Are you in for a treat, folks. Because my planned activity for the week had to be postponed, I invited my sister-in-law Kritter to write a guest post about her traumatic experience venturing out of her comfort zone so we could all laugh at her. I’m so glad she agreed to do it – it’s even funnier in writing than it was when she told me the story in person. And sad. But mostly funny. Take it away, Kritter:
This is a little story I like to call “The Fateful Day I Entered a Roller Skating Race, Despite the Fact That I Hadn’t Been On Wheels in 15 Years, Because I Thought It Would Teach My Son a Lesson About How It’s Good to Get Out There and Try Even When You Know You’re Not the Best… (And It Ended Very Badly).”
This is a story that, when I tell it, people ask me, “Are you crying because you’re laughing so hard, or are you crying because it’s so sad?”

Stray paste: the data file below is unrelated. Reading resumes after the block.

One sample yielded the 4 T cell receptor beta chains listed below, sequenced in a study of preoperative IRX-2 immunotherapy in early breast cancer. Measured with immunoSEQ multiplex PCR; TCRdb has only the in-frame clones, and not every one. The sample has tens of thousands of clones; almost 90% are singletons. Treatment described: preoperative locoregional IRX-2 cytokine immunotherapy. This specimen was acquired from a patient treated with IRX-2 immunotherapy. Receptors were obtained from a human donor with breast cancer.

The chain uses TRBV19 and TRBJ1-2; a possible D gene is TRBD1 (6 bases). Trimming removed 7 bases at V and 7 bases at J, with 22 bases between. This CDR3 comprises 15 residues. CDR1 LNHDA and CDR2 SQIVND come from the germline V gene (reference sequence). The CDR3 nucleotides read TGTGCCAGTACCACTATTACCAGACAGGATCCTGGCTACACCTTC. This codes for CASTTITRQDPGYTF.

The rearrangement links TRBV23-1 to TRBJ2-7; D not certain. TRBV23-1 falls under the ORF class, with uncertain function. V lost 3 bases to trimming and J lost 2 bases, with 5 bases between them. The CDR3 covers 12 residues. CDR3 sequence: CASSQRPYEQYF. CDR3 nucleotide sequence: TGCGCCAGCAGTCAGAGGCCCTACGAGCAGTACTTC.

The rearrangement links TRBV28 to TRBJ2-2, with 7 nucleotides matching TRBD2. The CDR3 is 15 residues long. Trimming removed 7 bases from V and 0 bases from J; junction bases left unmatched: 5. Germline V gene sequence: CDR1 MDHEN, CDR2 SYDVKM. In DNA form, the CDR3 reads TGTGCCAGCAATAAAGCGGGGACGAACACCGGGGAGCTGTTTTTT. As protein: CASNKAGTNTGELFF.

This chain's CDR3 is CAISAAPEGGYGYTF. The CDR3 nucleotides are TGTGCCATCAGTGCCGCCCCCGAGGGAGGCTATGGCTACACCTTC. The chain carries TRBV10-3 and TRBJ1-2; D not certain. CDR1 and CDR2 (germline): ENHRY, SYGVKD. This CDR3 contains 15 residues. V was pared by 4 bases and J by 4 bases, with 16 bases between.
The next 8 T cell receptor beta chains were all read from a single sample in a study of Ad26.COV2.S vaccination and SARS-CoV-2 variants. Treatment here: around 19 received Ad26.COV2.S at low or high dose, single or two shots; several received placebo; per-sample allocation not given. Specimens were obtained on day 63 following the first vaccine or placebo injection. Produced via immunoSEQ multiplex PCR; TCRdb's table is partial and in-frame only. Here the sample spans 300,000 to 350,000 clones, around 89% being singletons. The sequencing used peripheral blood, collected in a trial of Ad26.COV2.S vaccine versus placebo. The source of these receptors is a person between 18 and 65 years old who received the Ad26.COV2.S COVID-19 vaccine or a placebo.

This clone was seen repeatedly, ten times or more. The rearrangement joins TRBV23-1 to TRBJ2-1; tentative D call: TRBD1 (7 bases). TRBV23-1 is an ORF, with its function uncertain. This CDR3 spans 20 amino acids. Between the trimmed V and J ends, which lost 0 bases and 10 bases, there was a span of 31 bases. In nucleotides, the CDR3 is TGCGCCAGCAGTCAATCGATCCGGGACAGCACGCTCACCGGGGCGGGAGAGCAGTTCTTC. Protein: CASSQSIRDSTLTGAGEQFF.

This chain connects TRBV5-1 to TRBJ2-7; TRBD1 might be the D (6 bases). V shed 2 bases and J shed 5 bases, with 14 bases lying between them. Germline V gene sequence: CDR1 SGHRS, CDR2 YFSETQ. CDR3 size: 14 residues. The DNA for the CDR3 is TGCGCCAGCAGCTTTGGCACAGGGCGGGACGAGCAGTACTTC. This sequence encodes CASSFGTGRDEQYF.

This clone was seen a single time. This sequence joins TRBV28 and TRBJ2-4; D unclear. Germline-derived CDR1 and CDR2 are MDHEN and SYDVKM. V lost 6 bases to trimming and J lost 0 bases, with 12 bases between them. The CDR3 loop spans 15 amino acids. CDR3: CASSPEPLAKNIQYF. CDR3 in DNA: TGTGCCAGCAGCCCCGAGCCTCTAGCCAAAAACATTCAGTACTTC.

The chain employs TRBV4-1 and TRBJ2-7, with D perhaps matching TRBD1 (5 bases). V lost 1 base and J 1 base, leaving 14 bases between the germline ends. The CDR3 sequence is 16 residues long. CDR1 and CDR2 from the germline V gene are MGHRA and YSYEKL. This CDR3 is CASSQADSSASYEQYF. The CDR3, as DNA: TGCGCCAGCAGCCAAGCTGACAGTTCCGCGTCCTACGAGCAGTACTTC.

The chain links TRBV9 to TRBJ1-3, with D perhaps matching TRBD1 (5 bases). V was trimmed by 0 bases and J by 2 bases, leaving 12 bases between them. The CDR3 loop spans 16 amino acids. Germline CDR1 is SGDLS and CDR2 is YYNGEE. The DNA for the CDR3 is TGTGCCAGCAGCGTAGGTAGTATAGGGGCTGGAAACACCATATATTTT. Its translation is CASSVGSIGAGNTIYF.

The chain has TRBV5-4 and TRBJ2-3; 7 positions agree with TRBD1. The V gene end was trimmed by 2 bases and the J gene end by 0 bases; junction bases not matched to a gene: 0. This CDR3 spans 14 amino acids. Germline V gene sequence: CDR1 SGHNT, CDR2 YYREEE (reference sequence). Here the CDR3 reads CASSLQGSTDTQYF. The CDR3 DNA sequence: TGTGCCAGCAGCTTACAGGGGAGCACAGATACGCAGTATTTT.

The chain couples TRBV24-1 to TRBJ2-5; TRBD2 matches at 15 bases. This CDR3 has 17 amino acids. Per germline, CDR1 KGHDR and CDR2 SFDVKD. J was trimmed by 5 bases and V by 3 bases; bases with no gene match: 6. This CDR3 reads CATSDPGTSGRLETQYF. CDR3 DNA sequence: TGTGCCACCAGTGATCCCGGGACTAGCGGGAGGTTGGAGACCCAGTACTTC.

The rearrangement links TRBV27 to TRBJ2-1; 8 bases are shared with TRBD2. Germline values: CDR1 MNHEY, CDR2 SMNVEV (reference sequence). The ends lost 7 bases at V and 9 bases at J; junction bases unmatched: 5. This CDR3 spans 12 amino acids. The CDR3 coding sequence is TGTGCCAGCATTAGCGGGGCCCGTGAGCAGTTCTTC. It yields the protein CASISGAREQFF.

This is the story that I told Kristen about a month before she started this blog, and her reply was, “See? That’s exactly why I don’t try things.”
Here’s what happened.
One day, when I was in the midst of a hard time—and not just a regular hard time, but a really hard time where my dad had just died & we lived in a new city & I didn’t feel like doing anything at all except laying in bed and watching Netflix—we were invited to a school fundraiser at the roller skating rink. I went just to get my kids out of the house, but on a whim, I entered the parents’ race. I didn’t do it because I had any kind of skating skill (like I said, I hadn’t been to a rink in a really long time) but because when the kids’ races started, I watched how my 8 year old stuck to the sidelines instead of joining in, and I realized that my own stick-in-the-mud behavior probably played a big role in his refusal to even try.